SEATTLE – People living in the path of a deadly Washington state landslide had virtually no warning before a wall of mud, trees and other debris thundered down the mountain. Some of the homeowners didn’t even know the hillside could give way at any time.
Unlike the warning systems and elaborate maps that help residents and officials prepare for natural disasters such as floods and hurricanes, there’s no national system to monitor slide activity and no effort underway to produce detailed nationwide landslide hazard maps.
The U.S. Geological Survey doesn’t track or inventory slide areas on a national scale, despite an ambitious plan to do so more than a decade ago when Congress directed it to come up with a national strategy to reduce landslide losses.
That’s left states and communities to put together a patchwork of maps showing landslide hazards. In some cases, they are discovering that more buildings than previously thought are sitting on unstable ground. Even then, that information may not make its way to property owners.
Building a nationwide system is now possible with new technology, experts say, but would require spending tens of millions of dollars annually and could take more than a decade to complete with the help of states and cities.
So far, however, there has been little public outcry for faster, concerted action.
No one has pushed it, and it hasn’t been a priority, said Scott Burns, a geology professor at Portland State University. It’s costly to monitor it, and we don’t want to pay for it.
He added, Now they’re seeing these large disasters and saying this is important.
Not enough scrutiny
The challenge, experts say, is that many landslides are inactive or cause consistent low-level damage, while big, destructive landslides happen only sporadically and don’t cause the type of spectacular devastation hurricanes, earthquakes or tornadoes do – so they often don’t get the same attention or resources.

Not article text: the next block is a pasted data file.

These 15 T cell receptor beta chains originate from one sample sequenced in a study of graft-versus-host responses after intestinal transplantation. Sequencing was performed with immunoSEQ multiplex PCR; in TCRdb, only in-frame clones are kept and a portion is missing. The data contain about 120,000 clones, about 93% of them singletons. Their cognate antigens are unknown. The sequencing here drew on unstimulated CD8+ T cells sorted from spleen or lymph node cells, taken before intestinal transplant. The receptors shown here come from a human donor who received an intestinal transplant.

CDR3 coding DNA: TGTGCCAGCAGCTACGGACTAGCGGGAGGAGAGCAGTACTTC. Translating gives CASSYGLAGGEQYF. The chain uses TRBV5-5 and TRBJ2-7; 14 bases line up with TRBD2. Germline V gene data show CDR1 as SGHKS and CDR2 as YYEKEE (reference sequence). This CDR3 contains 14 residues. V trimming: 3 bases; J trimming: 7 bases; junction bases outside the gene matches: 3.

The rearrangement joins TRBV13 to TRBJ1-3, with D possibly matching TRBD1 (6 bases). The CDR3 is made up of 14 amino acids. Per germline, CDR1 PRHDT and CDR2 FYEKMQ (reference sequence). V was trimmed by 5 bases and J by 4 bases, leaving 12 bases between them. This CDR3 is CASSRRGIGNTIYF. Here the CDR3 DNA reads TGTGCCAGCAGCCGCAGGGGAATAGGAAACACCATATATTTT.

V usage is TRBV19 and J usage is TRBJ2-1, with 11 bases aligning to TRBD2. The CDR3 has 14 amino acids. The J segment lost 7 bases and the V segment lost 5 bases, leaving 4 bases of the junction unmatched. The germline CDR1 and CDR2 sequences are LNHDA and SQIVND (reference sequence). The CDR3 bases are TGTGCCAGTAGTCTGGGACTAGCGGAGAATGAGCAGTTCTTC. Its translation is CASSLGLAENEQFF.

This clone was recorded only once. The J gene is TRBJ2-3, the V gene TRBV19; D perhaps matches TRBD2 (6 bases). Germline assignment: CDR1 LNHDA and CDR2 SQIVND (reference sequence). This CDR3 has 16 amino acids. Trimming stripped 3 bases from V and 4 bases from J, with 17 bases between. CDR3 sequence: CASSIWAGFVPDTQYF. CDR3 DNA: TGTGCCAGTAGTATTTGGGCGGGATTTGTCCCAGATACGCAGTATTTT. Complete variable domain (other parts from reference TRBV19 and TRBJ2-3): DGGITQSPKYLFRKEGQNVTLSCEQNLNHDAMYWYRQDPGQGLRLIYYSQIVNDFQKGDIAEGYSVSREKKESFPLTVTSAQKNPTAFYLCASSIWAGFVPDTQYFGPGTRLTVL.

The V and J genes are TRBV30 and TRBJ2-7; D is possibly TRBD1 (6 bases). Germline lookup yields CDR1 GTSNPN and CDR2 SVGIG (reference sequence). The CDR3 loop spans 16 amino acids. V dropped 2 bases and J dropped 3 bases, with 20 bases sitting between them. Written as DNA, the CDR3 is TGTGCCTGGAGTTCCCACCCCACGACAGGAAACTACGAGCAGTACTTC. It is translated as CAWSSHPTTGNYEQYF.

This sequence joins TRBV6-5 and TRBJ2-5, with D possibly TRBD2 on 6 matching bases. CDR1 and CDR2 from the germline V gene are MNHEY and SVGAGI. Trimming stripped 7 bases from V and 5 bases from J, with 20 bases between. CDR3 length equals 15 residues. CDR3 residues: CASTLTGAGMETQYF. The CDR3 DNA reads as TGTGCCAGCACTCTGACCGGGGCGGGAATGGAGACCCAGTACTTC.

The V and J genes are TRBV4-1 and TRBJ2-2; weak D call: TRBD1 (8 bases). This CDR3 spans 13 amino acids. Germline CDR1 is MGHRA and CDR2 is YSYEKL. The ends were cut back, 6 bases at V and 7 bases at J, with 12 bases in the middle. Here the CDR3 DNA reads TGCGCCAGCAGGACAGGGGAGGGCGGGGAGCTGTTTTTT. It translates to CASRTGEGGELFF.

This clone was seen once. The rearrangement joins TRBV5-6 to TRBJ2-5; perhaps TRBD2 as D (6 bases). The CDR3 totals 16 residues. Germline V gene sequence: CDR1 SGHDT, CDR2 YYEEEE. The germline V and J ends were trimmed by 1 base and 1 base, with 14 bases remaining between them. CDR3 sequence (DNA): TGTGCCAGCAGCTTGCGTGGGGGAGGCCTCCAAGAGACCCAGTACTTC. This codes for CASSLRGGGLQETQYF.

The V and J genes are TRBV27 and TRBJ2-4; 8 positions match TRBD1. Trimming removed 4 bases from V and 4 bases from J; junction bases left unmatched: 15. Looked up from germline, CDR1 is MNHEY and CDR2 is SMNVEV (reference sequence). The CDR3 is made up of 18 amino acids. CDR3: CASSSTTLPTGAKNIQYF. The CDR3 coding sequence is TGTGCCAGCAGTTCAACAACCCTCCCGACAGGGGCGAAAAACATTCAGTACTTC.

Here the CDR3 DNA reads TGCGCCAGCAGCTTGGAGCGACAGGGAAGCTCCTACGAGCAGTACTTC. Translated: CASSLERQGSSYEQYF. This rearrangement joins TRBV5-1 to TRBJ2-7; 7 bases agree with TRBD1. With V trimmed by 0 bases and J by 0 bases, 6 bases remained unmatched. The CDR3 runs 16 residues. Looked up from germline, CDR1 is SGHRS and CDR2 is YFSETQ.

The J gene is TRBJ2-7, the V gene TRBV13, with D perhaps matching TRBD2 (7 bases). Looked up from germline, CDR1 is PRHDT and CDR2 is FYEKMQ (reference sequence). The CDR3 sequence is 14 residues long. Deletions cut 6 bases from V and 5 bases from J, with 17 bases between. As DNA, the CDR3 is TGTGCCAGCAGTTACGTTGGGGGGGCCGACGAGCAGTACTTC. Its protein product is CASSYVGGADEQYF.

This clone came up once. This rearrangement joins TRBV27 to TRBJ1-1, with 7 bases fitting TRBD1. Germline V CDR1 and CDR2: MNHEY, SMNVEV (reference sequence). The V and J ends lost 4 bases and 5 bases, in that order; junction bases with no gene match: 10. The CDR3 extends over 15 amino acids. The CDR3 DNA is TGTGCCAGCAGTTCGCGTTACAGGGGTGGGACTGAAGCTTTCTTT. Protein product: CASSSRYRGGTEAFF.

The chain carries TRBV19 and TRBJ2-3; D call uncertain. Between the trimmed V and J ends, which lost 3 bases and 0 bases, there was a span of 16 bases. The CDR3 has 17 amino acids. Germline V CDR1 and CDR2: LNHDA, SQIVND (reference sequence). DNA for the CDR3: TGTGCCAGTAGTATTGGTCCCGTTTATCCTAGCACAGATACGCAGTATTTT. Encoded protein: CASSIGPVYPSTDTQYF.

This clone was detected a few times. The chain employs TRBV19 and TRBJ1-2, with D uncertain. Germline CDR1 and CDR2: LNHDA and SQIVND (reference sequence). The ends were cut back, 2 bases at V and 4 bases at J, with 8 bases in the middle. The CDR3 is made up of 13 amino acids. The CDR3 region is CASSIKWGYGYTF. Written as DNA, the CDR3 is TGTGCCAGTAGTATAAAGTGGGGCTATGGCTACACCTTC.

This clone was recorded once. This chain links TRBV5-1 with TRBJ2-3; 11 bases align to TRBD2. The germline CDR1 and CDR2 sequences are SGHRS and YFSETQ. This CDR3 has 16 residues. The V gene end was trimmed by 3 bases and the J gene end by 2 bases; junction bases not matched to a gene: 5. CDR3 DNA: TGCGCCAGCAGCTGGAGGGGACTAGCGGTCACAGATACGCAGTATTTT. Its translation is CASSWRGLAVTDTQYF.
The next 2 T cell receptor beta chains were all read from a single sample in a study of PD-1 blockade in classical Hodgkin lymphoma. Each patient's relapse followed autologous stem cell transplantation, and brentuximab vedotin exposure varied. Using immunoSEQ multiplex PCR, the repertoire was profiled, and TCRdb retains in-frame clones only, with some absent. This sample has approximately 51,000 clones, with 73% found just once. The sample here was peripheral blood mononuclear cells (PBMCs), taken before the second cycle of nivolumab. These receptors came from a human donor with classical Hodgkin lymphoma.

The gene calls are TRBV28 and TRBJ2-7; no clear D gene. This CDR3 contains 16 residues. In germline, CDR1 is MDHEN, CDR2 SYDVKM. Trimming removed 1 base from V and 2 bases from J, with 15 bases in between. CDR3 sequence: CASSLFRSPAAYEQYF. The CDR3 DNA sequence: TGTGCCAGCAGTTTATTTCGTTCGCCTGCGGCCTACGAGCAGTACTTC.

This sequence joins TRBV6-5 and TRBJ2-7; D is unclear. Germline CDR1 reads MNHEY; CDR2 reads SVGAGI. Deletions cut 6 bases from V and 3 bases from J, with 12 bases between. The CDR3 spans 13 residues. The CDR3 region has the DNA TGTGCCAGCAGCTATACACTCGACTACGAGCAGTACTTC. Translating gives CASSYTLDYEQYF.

Despite this, landslides have exacted a toll in all 50 states, causing 25 to 50 deaths a year and up to $2 billion in losses annually. The last national map was published in 1982, but it is outdated and lacks detail.
The lack of attention on landslides comes as experts say increasing numbers of people are moving farther out from cities and suburbs and are more likely to come face to face not just with the views they sought but also with nature’s destructive forces.
Development on vulnerable land can disturb soil, put too much weight on slopes, or increase soil moisture, whether it is from runoff or a prolific sprinkler system.
Lynn Highland, a geographer with the USGS’s National Landslide Information Center, said she and others have advocated for a national landslide inventory, but the agency’s Landslide Hazards Program only has an annual budget of $3.5 million and a staff of about 20.
Weary of landslides constantly threatening homes, power lines and underground pipes, some states aren’t waiting for disasters to hit.
Oregon, North Carolina, Kentucky and others have used high-tech lasers mounted on aircraft to begin to assess landslide risk and build maps that could be used by planners and homeowners.
The airborne laser, known as LIDAR, fires rapid laser pulses at a surface and a sensor on the instrument measures the amount of time it takes for each pulse to bounce back – building a detailed elevation map, point by point.
While a national LIDAR mapping effort is planned to start in 2015, USGS scientists have worked in regions such as Washington’s Puget Sound to pinpoint landslide hazards.
Jim Lee, a senior engineer with Seattle Public Utilities, said when that rain threshold is reached, landslide response crews are put on standby so they are ready to clear downed power lines, mud-covered streets or check on water lines. The National Weather Service in Seattle also will issue statements about potential landslides once the threshold is reached.